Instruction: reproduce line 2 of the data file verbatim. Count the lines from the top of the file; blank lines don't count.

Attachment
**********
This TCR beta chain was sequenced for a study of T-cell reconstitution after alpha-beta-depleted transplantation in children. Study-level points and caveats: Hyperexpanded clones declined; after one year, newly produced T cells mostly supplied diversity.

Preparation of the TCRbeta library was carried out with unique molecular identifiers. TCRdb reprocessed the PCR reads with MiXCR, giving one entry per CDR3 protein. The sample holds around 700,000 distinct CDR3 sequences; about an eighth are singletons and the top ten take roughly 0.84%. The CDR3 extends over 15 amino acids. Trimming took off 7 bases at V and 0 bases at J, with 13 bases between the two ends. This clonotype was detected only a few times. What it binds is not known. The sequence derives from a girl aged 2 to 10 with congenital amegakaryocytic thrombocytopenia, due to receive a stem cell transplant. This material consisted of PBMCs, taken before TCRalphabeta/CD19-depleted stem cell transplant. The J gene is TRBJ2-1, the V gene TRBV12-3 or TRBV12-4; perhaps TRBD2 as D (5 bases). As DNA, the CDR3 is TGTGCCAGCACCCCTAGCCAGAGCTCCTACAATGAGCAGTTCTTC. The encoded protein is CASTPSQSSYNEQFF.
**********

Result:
Preparation of the TCRbeta library was carried out with unique molecular identifiers. TCRdb reprocessed the PCR reads with MiXCR, giving one entry per CDR3 protein. The sample holds around 700,000 distinct CDR3 sequences; about an eighth are singletons and the top ten take roughly 0.84%. The CDR3 extends over 15 amino acids. Trimming took off 7 bases at V and 0 bases at J, with 13 bases between the two ends. This clonotype was detected only a few times. What it binds is not known. The sequence derives from a girl aged 2 to 10 with congenital amegakaryocytic thrombocytopenia, due to receive a stem cell transplant. This material consisted of PBMCs, taken before TCRalphabeta/CD19-depleted stem cell transplant. The J gene is TRBJ2-1, the V gene TRBV12-3 or TRBV12-4; perhaps TRBD2 as D (5 bases). As DNA, the CDR3 is TGTGCCAGCACCCCTAGCCAGAGCTCCTACAATGAGCAGTTCTTC. The encoded protein is CASTPSQSSYNEQFF.